The cry from the right on the EFB (this bit means the people of a right wing viewpoint have been complaining about the Electoral Finance Bill) has been, mainly (past tense and not equivocally) on the basis of the belief that the bill reduces the right of free speech ( it has been said that the said bill may reduce the availability of the right of free speech although we do not have a constitutional right as such but under human rights legislation this point is covered) but the tactics of the right, including the actions of National in the house is to shout down any opposition to their wants (as anyone who has observed the proceedings in Parliament over the past few days will have noticed, the National party has, at every opportunity, shouted the Government down during question time and general discussion time) the fascicle protest at parliament was a case in point. (Farcicle, ok typo, A lawful protest it may have been but is it not too much for those present to give speakers the right to speak?)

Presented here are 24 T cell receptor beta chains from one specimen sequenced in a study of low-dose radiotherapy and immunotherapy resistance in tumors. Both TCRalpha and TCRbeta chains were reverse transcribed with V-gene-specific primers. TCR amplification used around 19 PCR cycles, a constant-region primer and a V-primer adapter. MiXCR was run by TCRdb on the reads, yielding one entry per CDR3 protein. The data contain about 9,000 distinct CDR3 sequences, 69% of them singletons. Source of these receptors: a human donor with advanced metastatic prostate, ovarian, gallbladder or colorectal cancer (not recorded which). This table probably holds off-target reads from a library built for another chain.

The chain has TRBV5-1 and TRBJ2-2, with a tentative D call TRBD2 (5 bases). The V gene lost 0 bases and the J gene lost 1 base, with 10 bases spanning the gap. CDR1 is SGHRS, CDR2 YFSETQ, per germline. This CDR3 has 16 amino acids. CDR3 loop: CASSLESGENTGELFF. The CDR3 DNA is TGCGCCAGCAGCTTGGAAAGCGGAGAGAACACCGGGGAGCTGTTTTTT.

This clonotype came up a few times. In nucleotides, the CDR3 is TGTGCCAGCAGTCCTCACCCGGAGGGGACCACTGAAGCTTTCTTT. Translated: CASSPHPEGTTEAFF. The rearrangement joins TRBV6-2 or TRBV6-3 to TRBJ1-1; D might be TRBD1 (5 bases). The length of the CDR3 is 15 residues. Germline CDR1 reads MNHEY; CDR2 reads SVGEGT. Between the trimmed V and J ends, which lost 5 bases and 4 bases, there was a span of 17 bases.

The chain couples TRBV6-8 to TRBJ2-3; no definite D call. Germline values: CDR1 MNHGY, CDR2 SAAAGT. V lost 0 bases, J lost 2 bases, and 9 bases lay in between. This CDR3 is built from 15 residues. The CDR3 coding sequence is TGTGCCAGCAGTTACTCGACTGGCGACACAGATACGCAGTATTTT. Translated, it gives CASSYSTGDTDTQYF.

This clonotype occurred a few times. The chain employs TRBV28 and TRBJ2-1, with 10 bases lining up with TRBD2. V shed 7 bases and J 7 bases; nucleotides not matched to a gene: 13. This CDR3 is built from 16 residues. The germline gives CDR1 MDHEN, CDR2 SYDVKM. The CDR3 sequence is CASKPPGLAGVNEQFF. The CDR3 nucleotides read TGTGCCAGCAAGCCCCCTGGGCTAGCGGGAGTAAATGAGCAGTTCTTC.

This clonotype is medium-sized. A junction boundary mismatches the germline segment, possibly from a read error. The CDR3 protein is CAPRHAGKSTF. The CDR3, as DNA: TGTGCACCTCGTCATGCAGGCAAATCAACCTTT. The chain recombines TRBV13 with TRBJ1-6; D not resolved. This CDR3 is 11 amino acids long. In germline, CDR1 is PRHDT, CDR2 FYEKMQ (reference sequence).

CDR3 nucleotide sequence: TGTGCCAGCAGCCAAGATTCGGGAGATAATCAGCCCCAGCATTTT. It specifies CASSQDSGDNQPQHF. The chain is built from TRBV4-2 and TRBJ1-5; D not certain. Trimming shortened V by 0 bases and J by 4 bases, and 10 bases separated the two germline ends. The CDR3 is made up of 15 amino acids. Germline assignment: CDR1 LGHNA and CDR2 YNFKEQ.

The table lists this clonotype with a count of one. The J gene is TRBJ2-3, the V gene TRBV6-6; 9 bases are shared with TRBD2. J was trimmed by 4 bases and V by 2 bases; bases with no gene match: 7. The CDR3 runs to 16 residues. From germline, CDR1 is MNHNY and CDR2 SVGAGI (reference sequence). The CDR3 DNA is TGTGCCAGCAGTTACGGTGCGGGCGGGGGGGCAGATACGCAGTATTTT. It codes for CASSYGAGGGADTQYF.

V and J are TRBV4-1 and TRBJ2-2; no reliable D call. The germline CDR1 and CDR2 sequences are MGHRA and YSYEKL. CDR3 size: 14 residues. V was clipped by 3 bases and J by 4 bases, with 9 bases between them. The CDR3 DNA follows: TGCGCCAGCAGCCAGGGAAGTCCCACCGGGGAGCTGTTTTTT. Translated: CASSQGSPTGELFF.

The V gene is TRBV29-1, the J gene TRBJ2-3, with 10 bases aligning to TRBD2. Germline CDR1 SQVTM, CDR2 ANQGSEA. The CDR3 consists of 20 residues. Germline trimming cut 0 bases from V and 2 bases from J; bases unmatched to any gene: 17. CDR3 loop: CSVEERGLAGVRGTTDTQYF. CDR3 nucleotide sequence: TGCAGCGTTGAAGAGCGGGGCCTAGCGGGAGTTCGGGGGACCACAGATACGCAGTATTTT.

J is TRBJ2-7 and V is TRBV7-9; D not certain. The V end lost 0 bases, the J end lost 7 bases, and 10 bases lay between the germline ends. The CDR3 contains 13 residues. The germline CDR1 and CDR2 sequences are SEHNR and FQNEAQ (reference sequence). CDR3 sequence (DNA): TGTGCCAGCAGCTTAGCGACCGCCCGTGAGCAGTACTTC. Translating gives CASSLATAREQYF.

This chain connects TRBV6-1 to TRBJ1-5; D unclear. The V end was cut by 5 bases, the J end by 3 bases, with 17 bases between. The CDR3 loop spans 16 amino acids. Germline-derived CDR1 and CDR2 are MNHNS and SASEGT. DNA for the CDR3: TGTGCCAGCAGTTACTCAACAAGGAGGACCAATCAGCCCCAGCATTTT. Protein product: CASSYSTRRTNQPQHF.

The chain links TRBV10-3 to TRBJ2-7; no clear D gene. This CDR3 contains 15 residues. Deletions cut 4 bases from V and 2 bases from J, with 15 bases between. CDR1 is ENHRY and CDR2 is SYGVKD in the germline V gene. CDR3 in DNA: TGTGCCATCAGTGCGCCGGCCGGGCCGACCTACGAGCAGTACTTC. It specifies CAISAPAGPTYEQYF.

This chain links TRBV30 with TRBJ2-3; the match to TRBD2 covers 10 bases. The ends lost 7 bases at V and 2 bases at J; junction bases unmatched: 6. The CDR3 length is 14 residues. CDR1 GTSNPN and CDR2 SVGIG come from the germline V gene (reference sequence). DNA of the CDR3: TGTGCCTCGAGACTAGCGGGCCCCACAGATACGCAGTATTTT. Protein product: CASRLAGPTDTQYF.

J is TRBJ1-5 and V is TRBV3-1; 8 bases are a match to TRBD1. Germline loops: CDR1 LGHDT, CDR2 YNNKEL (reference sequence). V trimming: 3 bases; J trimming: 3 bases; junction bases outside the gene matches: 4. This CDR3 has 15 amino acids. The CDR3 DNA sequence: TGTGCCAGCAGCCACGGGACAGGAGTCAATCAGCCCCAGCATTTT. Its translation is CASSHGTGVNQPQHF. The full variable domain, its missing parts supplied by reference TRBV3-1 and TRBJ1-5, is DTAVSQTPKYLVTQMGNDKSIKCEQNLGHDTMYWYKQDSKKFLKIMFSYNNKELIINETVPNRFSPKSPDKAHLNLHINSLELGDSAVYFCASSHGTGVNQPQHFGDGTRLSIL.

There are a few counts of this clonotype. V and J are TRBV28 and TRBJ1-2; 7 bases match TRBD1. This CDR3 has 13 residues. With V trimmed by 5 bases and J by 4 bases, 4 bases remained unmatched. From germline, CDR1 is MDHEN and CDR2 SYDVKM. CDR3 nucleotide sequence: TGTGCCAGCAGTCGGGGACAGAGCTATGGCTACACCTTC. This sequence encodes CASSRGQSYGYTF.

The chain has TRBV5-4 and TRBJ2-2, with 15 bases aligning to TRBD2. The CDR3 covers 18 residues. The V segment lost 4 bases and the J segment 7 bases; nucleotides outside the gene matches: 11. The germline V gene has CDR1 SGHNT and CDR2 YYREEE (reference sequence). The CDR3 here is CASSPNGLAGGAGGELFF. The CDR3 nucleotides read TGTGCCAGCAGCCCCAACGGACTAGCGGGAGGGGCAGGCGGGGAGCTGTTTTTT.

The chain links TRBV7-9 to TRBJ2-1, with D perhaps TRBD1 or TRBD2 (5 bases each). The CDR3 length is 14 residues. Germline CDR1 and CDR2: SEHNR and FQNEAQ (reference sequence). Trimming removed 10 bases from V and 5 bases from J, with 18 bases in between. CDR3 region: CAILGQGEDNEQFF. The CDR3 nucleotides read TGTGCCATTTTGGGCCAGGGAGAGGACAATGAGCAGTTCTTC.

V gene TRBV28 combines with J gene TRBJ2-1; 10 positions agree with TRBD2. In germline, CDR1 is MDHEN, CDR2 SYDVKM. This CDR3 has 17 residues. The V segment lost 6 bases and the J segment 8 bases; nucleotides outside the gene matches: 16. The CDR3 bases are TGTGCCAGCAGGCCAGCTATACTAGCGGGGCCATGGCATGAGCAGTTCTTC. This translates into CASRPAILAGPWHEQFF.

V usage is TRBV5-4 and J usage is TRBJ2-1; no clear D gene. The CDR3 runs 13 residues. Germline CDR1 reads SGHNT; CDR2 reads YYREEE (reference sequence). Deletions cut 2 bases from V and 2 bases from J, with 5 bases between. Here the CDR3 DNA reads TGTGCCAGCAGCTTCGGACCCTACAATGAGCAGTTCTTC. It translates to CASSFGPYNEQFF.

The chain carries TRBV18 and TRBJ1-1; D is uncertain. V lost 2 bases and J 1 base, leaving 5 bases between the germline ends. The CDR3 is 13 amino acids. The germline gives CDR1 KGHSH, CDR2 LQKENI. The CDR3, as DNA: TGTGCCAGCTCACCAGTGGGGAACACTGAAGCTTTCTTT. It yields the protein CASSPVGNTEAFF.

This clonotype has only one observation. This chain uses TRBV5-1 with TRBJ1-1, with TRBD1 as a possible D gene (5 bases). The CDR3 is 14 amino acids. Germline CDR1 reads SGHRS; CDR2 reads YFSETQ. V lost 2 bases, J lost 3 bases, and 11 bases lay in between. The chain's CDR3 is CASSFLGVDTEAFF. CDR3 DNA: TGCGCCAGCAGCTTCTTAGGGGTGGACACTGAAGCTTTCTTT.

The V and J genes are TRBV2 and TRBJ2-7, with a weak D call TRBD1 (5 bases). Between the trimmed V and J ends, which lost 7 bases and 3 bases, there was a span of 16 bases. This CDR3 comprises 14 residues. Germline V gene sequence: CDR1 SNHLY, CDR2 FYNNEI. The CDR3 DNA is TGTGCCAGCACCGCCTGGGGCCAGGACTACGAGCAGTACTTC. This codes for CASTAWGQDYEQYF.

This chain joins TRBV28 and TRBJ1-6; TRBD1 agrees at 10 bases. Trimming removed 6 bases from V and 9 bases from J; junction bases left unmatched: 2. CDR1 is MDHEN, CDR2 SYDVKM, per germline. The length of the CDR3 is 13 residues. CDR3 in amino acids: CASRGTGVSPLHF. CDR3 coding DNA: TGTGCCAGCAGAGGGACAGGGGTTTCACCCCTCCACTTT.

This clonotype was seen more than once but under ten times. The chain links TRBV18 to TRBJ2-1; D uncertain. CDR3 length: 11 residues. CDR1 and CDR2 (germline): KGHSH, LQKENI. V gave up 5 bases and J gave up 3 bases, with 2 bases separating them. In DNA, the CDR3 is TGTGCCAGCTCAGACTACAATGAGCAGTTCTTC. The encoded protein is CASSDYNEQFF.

Expanded enough for you ;-)

    and please spare me the size queen ballocks

    I've spared them for you and sent them, in an unmarked brown package, to the address you supplied before your "election advertisement"

    Peria • Since Dec 2006 • 5521 posts Report Reply

  • A S,

    fascicle

    And there I was thinking you'd invented a new word that spanned the concepts of farcical, and facile (and possibly even fascist) in one fantastic flash of inspiration.... Shame it was a typo in the end.

    In fact, maybe we should adopt it more widely, there are bound to be lots of times it will come in useful.

    I could probably use it at least three times a day at work myself....